• monk at July 10, 2013 9:46 am

      Well said! Also, oil production per capita peaked in 1979 and discoveries in 1964.

  5. kevin at July 9, 2013 9:45 pm

    For some Peak Oil was about the magical date when global oil production would peak. Their status and credibility would be improved (or not) depending on which side of that hurdle their public comments were on.

    For most, Peak Oil generally means a sea change in the way we view our world, and our lifestyles, and expectations of the future. The major driver of industrial society has been the exchange of cheap fossil labor (pennies per kWh) for expensive human labor (hundreds of dollars per kWh). While oil was extremely cheap, this trade allowed for higher wages, higher profits, lower priced goods and more people, or some combination of such. The trade was incredibly energy inefficient however, as we had to throw 2 to 3 orders of magnitude more energy at tasks once done by humans. As such, when oil prices double or triple, the benefits of this important trade break down, and will continue to break down further as oil becomes more difficult to extract (in energy and other scarce resource terms, not in dollar terms). To wit – oil extraction costs have gone up 17% a year since 2002. Goldman had a report out last month stating breakeven for Western Majors has gone from 9$ in 2001 to $125 in 2014. We have produced more oil – slightly -non Opec production is up by ~5% in past decade but extraction costs are up 500%. This means – in the very near future – some combination of lower wages, lower profits, higher priced goods and/or fewer people. Its a near certainty. And these themes are being both obfuscated and delayed by central banks conflating the near term fungibility of digital money and BTUs.

    Peak Oil, or whatever you call the impact of oil depletion on industrial society, is here now.

    As to theoildrum.com, I for one learned an incredible amount there, and it will be missed. But it was an emergent property, filling an information void at a certain time and place in the ether. Now is the time for something else

    • monk at July 10, 2013 9:45 am

      You don’t need to wait for oil production to peak. As long as production can barely meet demand, then the effects of peak oil will take place. That’s why even with a tripling in oil prices we barely see conventional production rising.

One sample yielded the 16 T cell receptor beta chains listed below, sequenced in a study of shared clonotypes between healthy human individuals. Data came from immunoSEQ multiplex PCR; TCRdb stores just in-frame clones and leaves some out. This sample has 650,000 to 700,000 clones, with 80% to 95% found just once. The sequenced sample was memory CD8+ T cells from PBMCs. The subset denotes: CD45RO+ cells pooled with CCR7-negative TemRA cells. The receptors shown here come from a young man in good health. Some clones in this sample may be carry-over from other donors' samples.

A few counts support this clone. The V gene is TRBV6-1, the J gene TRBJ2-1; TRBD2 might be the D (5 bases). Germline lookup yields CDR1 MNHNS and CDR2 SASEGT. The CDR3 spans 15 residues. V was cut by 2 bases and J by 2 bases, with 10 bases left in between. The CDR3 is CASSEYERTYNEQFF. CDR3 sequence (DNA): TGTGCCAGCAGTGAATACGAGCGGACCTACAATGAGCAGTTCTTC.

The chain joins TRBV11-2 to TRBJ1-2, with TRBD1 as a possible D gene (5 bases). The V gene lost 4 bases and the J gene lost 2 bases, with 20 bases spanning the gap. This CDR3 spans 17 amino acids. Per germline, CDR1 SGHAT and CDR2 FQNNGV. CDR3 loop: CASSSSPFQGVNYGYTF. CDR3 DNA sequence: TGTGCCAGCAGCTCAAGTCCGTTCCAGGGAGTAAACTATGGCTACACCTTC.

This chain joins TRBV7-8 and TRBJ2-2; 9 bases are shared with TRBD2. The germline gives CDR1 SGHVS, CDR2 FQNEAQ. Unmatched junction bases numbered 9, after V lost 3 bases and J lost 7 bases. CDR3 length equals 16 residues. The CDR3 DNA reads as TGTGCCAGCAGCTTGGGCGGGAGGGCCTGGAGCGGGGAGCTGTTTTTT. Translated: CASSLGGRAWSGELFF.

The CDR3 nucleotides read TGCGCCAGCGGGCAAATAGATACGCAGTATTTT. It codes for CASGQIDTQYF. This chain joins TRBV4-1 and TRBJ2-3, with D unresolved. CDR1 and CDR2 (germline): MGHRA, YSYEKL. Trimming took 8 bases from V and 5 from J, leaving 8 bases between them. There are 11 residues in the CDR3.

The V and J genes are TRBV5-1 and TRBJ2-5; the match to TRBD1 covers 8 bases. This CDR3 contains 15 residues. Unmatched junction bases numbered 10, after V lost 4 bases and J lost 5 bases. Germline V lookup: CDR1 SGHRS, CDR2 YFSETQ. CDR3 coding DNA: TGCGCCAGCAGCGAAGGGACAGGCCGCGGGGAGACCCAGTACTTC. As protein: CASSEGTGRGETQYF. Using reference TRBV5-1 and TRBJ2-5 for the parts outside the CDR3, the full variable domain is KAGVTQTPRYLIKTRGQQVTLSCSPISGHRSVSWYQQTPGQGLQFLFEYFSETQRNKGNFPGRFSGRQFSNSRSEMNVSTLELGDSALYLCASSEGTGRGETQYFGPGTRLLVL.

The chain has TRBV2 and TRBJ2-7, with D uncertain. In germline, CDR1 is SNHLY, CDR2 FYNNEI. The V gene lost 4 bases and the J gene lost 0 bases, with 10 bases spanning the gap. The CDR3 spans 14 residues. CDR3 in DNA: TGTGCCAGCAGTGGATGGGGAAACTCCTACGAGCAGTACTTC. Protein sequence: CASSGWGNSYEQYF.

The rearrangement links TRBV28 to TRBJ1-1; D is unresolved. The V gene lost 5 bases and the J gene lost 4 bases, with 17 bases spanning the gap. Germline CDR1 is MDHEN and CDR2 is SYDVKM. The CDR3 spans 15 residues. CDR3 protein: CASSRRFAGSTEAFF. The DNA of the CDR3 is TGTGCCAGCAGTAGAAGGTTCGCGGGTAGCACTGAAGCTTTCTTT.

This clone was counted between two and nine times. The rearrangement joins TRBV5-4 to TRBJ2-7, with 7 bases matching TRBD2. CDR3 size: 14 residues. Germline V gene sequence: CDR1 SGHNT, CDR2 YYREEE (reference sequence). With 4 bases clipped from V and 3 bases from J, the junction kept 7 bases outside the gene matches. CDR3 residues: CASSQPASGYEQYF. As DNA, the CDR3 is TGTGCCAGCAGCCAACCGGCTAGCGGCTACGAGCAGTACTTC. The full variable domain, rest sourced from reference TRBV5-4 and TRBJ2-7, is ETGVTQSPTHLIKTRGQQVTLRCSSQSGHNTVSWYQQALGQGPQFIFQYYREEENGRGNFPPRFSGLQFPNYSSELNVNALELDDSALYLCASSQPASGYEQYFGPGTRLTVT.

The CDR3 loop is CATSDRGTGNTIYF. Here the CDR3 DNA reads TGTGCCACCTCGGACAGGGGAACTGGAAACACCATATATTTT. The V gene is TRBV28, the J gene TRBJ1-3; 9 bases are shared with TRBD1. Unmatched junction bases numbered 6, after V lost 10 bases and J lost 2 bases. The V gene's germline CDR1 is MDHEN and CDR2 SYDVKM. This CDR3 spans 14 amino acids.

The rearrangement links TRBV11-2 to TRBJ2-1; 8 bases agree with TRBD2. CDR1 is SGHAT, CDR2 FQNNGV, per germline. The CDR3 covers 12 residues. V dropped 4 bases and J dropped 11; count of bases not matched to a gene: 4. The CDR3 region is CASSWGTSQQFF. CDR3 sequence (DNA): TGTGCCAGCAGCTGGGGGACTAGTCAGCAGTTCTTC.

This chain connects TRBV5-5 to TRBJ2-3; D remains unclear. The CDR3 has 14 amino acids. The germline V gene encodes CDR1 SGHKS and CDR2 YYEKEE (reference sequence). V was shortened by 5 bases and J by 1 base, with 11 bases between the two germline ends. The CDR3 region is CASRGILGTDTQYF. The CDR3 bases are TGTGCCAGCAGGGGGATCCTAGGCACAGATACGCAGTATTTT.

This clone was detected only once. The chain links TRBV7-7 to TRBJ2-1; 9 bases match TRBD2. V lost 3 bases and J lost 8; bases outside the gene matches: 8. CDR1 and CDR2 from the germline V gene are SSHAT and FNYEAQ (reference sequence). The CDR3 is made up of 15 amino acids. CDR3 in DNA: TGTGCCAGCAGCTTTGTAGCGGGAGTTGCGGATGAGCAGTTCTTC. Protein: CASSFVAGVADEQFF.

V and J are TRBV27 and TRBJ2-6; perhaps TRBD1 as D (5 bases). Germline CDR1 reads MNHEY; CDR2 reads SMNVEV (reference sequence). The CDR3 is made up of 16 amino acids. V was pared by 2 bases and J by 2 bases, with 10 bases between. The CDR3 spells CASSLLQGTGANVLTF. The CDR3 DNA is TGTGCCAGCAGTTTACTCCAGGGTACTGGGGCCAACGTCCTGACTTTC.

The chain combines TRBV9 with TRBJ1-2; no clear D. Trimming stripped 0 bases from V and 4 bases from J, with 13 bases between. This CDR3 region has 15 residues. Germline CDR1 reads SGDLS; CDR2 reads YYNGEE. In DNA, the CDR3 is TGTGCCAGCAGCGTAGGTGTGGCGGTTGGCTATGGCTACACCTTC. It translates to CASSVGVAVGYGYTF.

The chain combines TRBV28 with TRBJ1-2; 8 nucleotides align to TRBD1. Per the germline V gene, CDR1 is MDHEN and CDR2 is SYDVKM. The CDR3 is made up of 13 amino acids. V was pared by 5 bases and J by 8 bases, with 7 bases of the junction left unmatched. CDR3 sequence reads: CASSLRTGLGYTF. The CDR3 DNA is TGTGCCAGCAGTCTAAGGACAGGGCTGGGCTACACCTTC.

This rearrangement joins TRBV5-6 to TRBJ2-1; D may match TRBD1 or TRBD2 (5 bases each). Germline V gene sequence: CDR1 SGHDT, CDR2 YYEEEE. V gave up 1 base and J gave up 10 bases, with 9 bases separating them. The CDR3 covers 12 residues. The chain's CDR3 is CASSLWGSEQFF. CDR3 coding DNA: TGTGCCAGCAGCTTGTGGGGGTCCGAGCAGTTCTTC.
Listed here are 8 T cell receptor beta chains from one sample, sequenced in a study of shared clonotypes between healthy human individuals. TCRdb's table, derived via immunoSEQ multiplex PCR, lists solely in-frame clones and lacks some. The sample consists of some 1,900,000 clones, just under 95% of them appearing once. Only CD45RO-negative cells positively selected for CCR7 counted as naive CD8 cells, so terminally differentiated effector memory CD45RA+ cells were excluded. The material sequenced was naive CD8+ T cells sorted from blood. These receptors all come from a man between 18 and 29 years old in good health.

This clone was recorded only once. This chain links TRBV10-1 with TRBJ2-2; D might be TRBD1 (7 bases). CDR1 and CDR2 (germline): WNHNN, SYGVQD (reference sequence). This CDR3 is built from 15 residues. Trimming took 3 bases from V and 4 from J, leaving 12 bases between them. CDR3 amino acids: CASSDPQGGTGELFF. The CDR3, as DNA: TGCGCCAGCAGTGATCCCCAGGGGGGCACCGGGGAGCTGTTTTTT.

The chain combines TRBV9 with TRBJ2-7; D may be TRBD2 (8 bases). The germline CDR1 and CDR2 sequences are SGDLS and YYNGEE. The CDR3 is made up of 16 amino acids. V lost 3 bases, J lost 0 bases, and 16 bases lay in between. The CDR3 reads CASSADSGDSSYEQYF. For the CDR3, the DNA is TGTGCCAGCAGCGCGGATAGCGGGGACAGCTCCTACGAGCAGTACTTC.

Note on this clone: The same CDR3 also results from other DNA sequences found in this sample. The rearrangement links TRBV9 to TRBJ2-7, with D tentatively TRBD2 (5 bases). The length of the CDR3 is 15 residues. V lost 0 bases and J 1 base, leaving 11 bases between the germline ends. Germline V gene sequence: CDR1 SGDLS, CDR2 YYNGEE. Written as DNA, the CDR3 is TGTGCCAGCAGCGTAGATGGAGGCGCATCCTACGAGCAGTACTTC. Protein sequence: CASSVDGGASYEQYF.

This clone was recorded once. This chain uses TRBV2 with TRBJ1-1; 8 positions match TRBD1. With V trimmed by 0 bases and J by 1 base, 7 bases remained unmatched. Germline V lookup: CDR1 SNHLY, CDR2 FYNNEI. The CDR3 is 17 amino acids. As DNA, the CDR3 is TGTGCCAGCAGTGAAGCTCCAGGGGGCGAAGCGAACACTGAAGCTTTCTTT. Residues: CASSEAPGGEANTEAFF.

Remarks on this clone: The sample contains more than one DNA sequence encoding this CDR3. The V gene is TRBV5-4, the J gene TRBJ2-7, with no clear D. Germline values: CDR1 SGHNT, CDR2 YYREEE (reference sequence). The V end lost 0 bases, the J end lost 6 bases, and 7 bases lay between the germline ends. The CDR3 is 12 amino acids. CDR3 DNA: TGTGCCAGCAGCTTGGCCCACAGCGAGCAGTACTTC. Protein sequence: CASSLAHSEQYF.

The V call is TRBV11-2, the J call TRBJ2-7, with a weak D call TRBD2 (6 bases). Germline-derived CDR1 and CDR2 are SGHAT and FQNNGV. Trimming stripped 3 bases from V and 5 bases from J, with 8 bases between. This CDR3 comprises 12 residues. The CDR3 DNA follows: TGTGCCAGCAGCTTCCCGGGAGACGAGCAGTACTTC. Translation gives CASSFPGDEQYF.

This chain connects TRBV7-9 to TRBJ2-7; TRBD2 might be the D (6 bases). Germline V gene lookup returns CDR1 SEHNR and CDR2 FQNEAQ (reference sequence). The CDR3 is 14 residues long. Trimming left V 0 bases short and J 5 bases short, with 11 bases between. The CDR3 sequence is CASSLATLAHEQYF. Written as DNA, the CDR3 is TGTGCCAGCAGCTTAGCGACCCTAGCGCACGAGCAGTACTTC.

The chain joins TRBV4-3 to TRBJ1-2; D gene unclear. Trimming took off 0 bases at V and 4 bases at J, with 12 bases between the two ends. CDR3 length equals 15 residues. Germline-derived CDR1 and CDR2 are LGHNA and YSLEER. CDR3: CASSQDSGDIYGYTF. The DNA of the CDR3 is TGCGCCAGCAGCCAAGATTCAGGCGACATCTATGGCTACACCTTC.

• Ghung at July 10, 2013 10:53 am

        Yeah,, phil needs to conjur up some more CAPEX as the cost of producing that next drop continues to increase. Meanwhile, many folks are already discovering that they can’t afford the cover charge to phil’s party.

  6. phil at July 9, 2013 1:52 pm

    TLDR, Bartholomew. Pretty sure it read like “well, even though my current non-science based theory is wrong I will still wave my flag because I can’t admit defeat.”

    Go conjure up some formulas and more grant money while you’re at it. You’ll need it because us oilfield trash ARE NOT backing down. Settle in.

    • monk at July 10, 2013 9:44 am

      Theory? Oil production per capita peaked back in 1979!

  7. Dashui at July 9, 2013 8:00 am

    Egypt hit peak oil, how’s it doing?

  8. Bart Anderson at July 9, 2013 1:55 am

    Thank you for the respectful note, John. I’ve been an editor for one of the other peak oil sites (Energy Bulletin, now Resilience) and have worked with TOD and respected their work since they began. We also linked to Platts from time to time.

    Another reason for the exhaustion at TOD was that almost all the work there was done on a volunteer basis. Can you imagine that dozens of professionals, many from the oil industry, devoted hundreds of hours to serve the public interest? And that they kept it up for years?

    This is work that was *not* being done elsewhere, or at least was not being made public.

    If you look at the archives, you will see consistently high quality of thought and knowledge in the articles. I tell people that being part of the peak oil movement is like being in an ongoing graduate seminar, with thought-provoking specialists in subject areas ranging from petroleum geology to ecology to grassroots political organizing.

    The point of all this was *not* to win a bet about a certain level of oil production. No, it was to learn a way of thinking that was broad and deep. Except when some of the peak oil guys were grandstanding, the emphasis was not on specific predictions. As I’m sure you know, trying to make short-term predictions in the oil business is a fool’s game.

    So we might look at the big production numbers and point out that peak oil thinkers predicted that conventional oil would be peaking, and oil companies would turn to unconventional sources and expensive new technologies with environmental risks. The Energy Returned on Energy Invested (EROEI) would decrease, and prices would stay high. Wouldn’t you say that this prediction has come to pass?

    The more dire prediction would be that the jump in the supply of oil will lull people into complacency., so that society will depend even more on a source of energy that cannot be sustained. If this happens, the transition from carbon-based fuels will be even more traumatic.

    In any case, if you’d like to talk to some of the peak oil people, please contact us.